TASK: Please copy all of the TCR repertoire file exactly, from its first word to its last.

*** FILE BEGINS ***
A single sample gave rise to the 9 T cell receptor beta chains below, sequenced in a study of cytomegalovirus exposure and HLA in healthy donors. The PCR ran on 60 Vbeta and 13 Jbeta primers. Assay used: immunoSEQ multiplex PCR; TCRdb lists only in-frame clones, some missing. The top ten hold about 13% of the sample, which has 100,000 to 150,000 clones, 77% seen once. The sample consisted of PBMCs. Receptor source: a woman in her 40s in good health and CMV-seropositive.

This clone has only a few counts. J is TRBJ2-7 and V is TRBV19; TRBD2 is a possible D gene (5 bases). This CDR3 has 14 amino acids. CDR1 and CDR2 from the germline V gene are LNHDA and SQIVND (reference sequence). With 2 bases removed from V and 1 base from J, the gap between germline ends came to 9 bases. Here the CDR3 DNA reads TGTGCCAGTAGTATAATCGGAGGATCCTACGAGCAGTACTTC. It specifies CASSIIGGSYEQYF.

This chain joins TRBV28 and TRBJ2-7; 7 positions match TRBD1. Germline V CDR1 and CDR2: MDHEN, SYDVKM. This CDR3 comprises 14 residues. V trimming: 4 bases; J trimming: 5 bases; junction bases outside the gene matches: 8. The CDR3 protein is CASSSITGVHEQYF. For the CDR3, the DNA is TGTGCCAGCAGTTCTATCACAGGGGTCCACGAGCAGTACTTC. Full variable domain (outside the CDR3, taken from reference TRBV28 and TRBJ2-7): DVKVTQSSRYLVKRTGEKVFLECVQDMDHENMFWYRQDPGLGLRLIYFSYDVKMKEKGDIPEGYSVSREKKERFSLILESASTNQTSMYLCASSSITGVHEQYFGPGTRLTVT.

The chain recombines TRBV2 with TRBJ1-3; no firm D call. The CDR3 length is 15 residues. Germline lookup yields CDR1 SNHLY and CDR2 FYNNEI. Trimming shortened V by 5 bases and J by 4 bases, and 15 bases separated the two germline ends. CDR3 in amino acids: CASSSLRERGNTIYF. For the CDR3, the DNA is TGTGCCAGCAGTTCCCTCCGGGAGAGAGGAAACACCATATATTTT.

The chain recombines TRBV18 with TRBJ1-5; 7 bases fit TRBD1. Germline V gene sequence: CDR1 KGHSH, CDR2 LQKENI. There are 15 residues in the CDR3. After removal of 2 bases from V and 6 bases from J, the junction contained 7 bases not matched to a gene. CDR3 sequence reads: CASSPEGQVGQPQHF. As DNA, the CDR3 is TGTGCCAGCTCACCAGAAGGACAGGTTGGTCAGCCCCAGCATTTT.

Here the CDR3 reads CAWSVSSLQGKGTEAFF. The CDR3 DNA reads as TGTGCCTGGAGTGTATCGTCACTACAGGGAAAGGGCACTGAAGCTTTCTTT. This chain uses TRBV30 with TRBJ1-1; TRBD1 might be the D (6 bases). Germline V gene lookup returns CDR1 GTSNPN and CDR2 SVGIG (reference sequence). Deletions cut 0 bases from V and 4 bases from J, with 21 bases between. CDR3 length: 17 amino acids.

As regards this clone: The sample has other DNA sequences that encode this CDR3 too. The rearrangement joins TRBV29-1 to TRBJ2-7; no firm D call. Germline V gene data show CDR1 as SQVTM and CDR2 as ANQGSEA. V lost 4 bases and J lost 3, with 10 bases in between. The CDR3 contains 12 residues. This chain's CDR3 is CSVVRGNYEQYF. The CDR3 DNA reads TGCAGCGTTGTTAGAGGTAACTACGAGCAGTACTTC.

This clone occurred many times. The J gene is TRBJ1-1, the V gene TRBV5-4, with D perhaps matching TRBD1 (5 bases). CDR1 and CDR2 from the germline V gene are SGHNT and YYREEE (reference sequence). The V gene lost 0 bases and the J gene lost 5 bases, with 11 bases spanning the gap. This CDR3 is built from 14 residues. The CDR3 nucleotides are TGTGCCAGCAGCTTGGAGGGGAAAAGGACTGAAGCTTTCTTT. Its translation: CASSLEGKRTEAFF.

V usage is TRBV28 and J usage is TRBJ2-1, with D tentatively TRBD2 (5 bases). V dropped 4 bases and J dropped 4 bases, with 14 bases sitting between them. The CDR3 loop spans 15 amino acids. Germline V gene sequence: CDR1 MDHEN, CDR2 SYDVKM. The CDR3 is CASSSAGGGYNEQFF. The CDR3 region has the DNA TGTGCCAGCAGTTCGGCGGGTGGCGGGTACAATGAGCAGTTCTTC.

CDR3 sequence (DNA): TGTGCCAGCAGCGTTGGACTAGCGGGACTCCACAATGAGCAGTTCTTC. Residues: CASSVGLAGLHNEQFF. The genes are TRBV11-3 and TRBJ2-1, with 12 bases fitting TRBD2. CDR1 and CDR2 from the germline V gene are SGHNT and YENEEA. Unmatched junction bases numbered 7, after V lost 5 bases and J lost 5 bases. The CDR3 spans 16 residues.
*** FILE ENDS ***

A single sample gave rise to the 9 T cell receptor beta chains below, sequenced in a study of cytomegalovirus exposure and HLA in healthy donors. The PCR ran on 60 Vbeta and 13 Jbeta primers. Assay used: immunoSEQ multiplex PCR; TCRdb lists only in-frame clones, some missing. The top ten hold about 13% of the sample, which has 100,000 to 150,000 clones, 77% seen once. The sample consisted of PBMCs. Receptor source: a woman in her 40s in good health and CMV-seropositive.

This clone has only a few counts. J is TRBJ2-7 and V is TRBV19; TRBD2 is a possible D gene (5 bases). This CDR3 has 14 amino acids. CDR1 and CDR2 from the germline V gene are LNHDA and SQIVND (reference sequence). With 2 bases removed from V and 1 base from J, the gap between germline ends came to 9 bases. Here the CDR3 DNA reads TGTGCCAGTAGTATAATCGGAGGATCCTACGAGCAGTACTTC. It specifies CASSIIGGSYEQYF.

This chain joins TRBV28 and TRBJ2-7; 7 positions match TRBD1. Germline V CDR1 and CDR2: MDHEN, SYDVKM. This CDR3 comprises 14 residues. V trimming: 4 bases; J trimming: 5 bases; junction bases outside the gene matches: 8. The CDR3 protein is CASSSITGVHEQYF. For the CDR3, the DNA is TGTGCCAGCAGTTCTATCACAGGGGTCCACGAGCAGTACTTC. Full variable domain (outside the CDR3, taken from reference TRBV28 and TRBJ2-7): DVKVTQSSRYLVKRTGEKVFLECVQDMDHENMFWYRQDPGLGLRLIYFSYDVKMKEKGDIPEGYSVSREKKERFSLILESASTNQTSMYLCASSSITGVHEQYFGPGTRLTVT.

The chain recombines TRBV2 with TRBJ1-3; no firm D call. The CDR3 length is 15 residues. Germline lookup yields CDR1 SNHLY and CDR2 FYNNEI. Trimming shortened V by 5 bases and J by 4 bases, and 15 bases separated the two germline ends. CDR3 in amino acids: CASSSLRERGNTIYF. For the CDR3, the DNA is TGTGCCAGCAGTTCCCTCCGGGAGAGAGGAAACACCATATATTTT.

The chain recombines TRBV18 with TRBJ1-5; 7 bases fit TRBD1. Germline V gene sequence: CDR1 KGHSH, CDR2 LQKENI. There are 15 residues in the CDR3. After removal of 2 bases from V and 6 bases from J, the junction contained 7 bases not matched to a gene. CDR3 sequence reads: CASSPEGQVGQPQHF. As DNA, the CDR3 is TGTGCCAGCTCACCAGAAGGACAGGTTGGTCAGCCCCAGCATTTT.

Here the CDR3 reads CAWSVSSLQGKGTEAFF. The CDR3 DNA reads as TGTGCCTGGAGTGTATCGTCACTACAGGGAAAGGGCACTGAAGCTTTCTTT. This chain uses TRBV30 with TRBJ1-1; TRBD1 might be the D (6 bases). Germline V gene lookup returns CDR1 GTSNPN and CDR2 SVGIG (reference sequence). Deletions cut 0 bases from V and 4 bases from J, with 21 bases between. CDR3 length: 17 amino acids.

As regards this clone: The sample has other DNA sequences that encode this CDR3 too. The rearrangement joins TRBV29-1 to TRBJ2-7; no firm D call. Germline V gene data show CDR1 as SQVTM and CDR2 as ANQGSEA. V lost 4 bases and J lost 3, with 10 bases in between. The CDR3 contains 12 residues. This chain's CDR3 is CSVVRGNYEQYF. The CDR3 DNA reads TGCAGCGTTGTTAGAGGTAACTACGAGCAGTACTTC.

This clone occurred many times. The J gene is TRBJ1-1, the V gene TRBV5-4, with D perhaps matching TRBD1 (5 bases). CDR1 and CDR2 from the germline V gene are SGHNT and YYREEE (reference sequence). The V gene lost 0 bases and the J gene lost 5 bases, with 11 bases spanning the gap. This CDR3 is built from 14 residues. The CDR3 nucleotides are TGTGCCAGCAGCTTGGAGGGGAAAAGGACTGAAGCTTTCTTT. Its translation: CASSLEGKRTEAFF.

V usage is TRBV28 and J usage is TRBJ2-1, with D tentatively TRBD2 (5 bases). V dropped 4 bases and J dropped 4 bases, with 14 bases sitting between them. The CDR3 loop spans 15 amino acids. Germline V gene sequence: CDR1 MDHEN, CDR2 SYDVKM. The CDR3 is CASSSAGGGYNEQFF. The CDR3 region has the DNA TGTGCCAGCAGTTCGGCGGGTGGCGGGTACAATGAGCAGTTCTTC.

CDR3 sequence (DNA): TGTGCCAGCAGCGTTGGACTAGCGGGACTCCACAATGAGCAGTTCTTC. Residues: CASSVGLAGLHNEQFF. The genes are TRBV11-3 and TRBJ2-1, with 12 bases fitting TRBD2. CDR1 and CDR2 from the germline V gene are SGHNT and YENEEA. Unmatched junction bases numbered 7, after V lost 5 bases and J lost 5 bases. The CDR3 spans 16 residues.